Strategic Importance: Evolving! Mostly, the Taaienberg has been where legs go to get tested, not to die. In de Ronde it traditionally figured about halfway through the last 100km, the bumpy part. Occurring within 4km of both the Steenbekdries and the Eikenberg, it makes for a nice package of climbs, the hardest of that set. Then things got worse for the Taaienbeerg after the Grand Reorganization when it was moved up to ascent #2, a thoroughly irrelevant spot. But its proximity to Oudenaarde kept alive the chance that it could figure in the end of the race at some point. [It's not overly VIP-friendly, boxed in by steep embankments and forest. So there's that.] And sure enough, that's where it landed in 2014, fourth from the end, and the last in the Koppenberg-Steenbekdries triptych. It's got big potential going forward, and in 2016 it was the scene of an actual winning move, or the prelude to one, when Michal Kwiatkowski jumped, drew out Peter Sagan, and set the scene for the final card-shuffling that ended with the Slovakian soloing home to his iconic win.50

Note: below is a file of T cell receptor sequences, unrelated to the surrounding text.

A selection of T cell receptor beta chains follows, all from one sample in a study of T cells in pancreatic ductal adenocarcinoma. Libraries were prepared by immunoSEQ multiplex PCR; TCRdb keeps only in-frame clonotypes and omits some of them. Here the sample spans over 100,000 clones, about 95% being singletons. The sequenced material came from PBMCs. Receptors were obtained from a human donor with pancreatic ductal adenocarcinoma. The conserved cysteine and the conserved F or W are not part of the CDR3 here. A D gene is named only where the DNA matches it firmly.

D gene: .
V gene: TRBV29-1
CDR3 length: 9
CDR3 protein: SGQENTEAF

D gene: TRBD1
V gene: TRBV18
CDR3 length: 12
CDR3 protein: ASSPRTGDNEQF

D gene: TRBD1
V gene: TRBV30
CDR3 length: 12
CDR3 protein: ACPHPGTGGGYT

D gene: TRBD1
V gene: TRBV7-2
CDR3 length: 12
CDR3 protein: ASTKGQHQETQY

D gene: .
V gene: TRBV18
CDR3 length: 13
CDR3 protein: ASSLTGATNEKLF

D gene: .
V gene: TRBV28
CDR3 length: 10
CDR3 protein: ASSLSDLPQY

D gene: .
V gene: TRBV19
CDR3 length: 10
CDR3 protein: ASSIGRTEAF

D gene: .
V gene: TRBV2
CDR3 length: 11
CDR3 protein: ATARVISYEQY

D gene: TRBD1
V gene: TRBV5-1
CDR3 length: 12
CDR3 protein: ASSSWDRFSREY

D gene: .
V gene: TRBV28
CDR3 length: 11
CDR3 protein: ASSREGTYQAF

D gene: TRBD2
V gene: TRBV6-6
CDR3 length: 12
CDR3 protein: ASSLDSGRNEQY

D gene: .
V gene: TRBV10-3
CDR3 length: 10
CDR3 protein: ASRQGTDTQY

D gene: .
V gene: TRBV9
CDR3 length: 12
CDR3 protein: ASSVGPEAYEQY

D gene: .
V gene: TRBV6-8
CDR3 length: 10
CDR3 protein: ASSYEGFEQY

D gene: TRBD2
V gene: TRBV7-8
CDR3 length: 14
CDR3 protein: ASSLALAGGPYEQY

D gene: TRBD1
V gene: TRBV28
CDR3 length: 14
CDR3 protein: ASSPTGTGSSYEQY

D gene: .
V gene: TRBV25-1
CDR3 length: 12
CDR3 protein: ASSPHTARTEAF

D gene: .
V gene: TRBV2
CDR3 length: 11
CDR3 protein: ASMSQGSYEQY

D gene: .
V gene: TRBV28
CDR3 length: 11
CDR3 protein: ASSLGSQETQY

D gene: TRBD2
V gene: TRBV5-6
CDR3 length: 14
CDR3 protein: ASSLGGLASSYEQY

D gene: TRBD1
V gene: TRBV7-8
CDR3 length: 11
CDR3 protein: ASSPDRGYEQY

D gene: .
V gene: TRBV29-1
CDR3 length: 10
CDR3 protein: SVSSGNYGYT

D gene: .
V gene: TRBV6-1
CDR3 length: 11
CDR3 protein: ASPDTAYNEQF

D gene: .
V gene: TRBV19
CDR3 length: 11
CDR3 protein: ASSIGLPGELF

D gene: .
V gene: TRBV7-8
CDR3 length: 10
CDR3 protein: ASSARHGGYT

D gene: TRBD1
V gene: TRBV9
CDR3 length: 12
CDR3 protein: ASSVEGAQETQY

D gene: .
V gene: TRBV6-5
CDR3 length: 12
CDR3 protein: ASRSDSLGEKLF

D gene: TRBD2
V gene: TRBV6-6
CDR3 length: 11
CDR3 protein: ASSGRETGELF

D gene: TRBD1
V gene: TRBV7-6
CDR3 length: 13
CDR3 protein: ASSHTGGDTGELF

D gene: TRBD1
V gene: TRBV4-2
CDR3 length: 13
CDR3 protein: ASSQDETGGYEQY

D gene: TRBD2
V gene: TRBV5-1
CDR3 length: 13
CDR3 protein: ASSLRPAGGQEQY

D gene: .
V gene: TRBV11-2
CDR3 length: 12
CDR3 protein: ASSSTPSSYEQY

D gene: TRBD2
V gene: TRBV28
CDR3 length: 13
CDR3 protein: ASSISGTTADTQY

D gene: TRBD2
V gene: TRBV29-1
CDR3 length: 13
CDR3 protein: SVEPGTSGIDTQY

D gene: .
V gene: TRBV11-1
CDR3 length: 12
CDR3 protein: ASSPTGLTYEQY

Most resembles: A kinder, gentler Koppenberg. Like several of the area ascents, the worst of it is close to the bottom, with the upper slope relaxing a bit, running on, an interminable runout waiting for the survivors. I think of these climbs like meeting a friendly-looking stranger who shakes your hand for about a second, then punches you in the face, leaving you semi-conscious for a while... but takes the time to call the paramedics, who slowly revive you and help you back on your feet. You're fine in the end, and in truth you were only briefly in jeopardy, but you don't remember enjoying anything after the first few moments.